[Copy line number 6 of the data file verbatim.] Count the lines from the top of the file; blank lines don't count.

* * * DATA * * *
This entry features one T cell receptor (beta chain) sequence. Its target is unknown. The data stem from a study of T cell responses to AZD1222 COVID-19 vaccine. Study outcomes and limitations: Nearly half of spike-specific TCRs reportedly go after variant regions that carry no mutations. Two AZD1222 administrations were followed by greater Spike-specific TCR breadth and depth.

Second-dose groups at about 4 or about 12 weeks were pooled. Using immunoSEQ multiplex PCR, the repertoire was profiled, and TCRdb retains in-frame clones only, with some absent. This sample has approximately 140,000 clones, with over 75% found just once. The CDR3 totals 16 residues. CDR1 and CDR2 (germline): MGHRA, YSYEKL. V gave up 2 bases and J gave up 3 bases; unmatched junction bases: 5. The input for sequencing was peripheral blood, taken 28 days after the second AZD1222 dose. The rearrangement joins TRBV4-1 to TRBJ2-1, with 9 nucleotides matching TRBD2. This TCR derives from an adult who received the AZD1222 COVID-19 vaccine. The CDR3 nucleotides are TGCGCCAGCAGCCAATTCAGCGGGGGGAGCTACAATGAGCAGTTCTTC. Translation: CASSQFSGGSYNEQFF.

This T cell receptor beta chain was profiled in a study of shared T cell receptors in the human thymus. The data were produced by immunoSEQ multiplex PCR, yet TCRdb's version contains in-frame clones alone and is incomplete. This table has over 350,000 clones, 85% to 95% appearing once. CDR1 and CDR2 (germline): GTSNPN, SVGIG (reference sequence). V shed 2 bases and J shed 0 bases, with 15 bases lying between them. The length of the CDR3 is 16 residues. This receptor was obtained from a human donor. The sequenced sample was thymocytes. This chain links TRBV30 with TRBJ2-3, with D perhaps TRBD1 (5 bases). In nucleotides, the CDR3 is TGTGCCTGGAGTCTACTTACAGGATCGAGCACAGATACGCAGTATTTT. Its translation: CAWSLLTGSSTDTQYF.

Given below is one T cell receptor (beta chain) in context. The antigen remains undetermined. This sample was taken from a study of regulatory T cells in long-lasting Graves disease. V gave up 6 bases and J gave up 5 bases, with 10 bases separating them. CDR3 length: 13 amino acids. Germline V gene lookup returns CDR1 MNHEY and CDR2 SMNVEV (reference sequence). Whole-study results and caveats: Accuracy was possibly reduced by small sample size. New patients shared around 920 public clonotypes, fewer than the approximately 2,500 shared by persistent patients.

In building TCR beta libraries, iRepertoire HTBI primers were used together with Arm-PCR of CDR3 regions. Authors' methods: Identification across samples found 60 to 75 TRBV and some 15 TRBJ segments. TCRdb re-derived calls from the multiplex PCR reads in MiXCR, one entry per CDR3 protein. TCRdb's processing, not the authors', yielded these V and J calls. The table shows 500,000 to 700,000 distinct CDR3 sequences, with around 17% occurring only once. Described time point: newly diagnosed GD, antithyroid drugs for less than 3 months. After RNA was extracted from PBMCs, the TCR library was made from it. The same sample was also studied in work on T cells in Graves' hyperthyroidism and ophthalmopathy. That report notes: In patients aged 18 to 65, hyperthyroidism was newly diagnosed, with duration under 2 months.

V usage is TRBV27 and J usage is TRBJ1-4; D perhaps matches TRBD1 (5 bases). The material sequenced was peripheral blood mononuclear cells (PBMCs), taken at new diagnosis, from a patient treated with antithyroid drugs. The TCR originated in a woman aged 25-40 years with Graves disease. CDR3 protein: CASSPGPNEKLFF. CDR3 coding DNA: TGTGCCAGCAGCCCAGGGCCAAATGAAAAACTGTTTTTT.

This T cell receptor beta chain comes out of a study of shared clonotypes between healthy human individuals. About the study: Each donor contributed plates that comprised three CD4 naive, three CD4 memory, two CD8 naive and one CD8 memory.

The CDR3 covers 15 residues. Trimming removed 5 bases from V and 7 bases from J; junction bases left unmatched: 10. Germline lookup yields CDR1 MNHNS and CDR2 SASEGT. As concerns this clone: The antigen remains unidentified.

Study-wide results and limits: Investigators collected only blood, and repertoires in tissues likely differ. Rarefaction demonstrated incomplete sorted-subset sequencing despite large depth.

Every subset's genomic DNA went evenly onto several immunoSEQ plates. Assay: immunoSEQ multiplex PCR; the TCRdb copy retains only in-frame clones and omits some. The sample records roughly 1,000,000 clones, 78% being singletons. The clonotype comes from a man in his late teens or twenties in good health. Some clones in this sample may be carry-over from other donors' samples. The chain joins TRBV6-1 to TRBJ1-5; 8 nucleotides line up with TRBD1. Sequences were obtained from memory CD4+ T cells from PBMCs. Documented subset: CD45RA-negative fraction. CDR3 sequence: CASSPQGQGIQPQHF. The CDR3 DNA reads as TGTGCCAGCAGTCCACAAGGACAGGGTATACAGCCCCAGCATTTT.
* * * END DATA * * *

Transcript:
V usage is TRBV27 and J usage is TRBJ1-4; D perhaps matches TRBD1 (5 bases). The material sequenced was peripheral blood mononuclear cells (PBMCs), taken at new diagnosis, from a patient treated with antithyroid drugs. The TCR originated in a woman aged 25-40 years with Graves disease. CDR3 protein: CASSPGPNEKLFF. CDR3 coding DNA: TGTGCCAGCAGCCCAGGGCCAAATGAAAAACTGTTTTTT.